Apple Watch continues to its march towards becoming an independent device as the new watchOS 6 will bring an independent App Store and new health features. The addition of the App Store is significant, as it allows users to browse and download apps on the Watch without having to resort to their phones. Along with the new support for creating watchOS apps in the new SwiftUI framework, this addition could spur more users to check out some of the third-party apps on the Watch, including watchOS apps made by brands, such as the “Brush with Colgate” one that Apple briefly mentioned during the keynote.

Beyond Apple Watch, iOS 13 will bring several useful updates to Apple’s other wearable product — the AirPods. Siri will be able to read your messages to you as they arrive (even from 3rd party apps), and you can reply with your voice instantly should you choose to. A new sharing feature will let you share a song or podcast with someone just by tapping your phones together while wearing AirPods. In addition, AirPods will be an accessory option in Memoji in iOS 13, further cementing its influence as a fashion statement and status symbol.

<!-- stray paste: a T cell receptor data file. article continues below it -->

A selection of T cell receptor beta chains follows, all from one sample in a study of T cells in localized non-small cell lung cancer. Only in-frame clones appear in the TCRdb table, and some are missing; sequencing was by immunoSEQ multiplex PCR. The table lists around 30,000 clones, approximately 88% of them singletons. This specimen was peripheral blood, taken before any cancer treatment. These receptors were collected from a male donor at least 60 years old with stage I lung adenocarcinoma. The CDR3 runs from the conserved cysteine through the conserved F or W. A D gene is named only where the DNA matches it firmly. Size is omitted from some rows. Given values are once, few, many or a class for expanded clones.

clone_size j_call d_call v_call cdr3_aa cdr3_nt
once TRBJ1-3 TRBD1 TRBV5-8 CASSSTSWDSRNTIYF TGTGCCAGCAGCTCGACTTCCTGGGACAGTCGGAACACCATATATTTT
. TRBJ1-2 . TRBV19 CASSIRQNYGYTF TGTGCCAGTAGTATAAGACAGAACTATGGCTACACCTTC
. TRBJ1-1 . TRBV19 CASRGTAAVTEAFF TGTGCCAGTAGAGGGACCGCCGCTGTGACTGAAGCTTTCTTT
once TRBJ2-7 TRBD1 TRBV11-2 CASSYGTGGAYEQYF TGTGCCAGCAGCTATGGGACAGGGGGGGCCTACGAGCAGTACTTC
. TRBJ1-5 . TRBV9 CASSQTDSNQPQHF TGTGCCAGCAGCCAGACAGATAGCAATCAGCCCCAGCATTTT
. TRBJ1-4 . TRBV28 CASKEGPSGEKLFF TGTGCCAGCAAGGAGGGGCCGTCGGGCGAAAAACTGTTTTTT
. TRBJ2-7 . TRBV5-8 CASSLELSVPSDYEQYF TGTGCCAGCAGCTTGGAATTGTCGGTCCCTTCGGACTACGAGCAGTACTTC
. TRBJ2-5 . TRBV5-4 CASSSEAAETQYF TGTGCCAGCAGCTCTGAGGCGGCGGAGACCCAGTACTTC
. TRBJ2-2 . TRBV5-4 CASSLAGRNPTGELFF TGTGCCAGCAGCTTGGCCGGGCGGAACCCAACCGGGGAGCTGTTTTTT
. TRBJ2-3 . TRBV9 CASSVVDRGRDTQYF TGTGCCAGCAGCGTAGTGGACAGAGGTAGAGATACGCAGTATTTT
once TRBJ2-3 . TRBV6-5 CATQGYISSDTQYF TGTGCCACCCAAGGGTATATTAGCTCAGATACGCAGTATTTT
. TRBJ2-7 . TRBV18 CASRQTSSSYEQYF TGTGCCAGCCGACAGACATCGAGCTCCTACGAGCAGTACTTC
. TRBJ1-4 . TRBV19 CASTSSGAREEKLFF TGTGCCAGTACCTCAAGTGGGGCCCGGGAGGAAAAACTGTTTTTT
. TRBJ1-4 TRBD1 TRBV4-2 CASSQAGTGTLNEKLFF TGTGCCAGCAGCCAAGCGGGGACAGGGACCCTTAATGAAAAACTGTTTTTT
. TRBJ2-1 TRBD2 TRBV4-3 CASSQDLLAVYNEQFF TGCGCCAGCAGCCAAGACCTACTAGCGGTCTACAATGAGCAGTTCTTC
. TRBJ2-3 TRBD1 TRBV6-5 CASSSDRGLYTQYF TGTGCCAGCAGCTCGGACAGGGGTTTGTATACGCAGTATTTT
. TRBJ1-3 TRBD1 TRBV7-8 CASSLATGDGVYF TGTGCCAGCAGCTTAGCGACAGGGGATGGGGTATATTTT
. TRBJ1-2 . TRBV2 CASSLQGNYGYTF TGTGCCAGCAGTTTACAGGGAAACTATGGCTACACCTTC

Siri no doubt plays a big role on Apple’s wearable devices, and the addition of media playback support on third-party apps such as Spotify and Podcast apps will also make it more useful for wearable users. Siri Shortcuts now supports follow-up questions, which allows developers to build more functional use cases. For example, the command “order takeout from Caviar” can now be followed with a list of suggestions of dishes for users to choose from.

Beyond Apple Watch and AirPods, Apple also increased its investment in the AR space with new tools that make it easier to make AR experiences,. The ARKit update promises to be a major one, improving stability and performance while introducing a variety of new features. New developer tools RealityKit and Reality Composer will enable developers to create AR experiences that incorporate real persons, allowing participants to be part of the virtual world. A new motion tracking feature will also let developers map their virtual creations to the movement of real people. AR Quick Look, which is Safari support for AR models, can be created in Reality Composer and is being pitched specifically to create use cases in retail and education.

Together, Apple’s continued investment in wearables and AR will ensure it is well positioned to transition its business beyond the mobile era. Its steady and assured approach to both domains means it is now quite ahead of the software curve whenever they choose to release the AR glasses they have been working on, which will no doubt change the rules of media consumption and consumer attention all over again. For brands, this means it is important to have a long-term vision to look beyond mobile and recognize the rising prominence of wearable devices and AR technologies. The time is now to explore how your brand experience can be interpreted for wearable devices and how AR can bring value to your customer experience.

Section 3: Privacy as a Strategic Fulcrum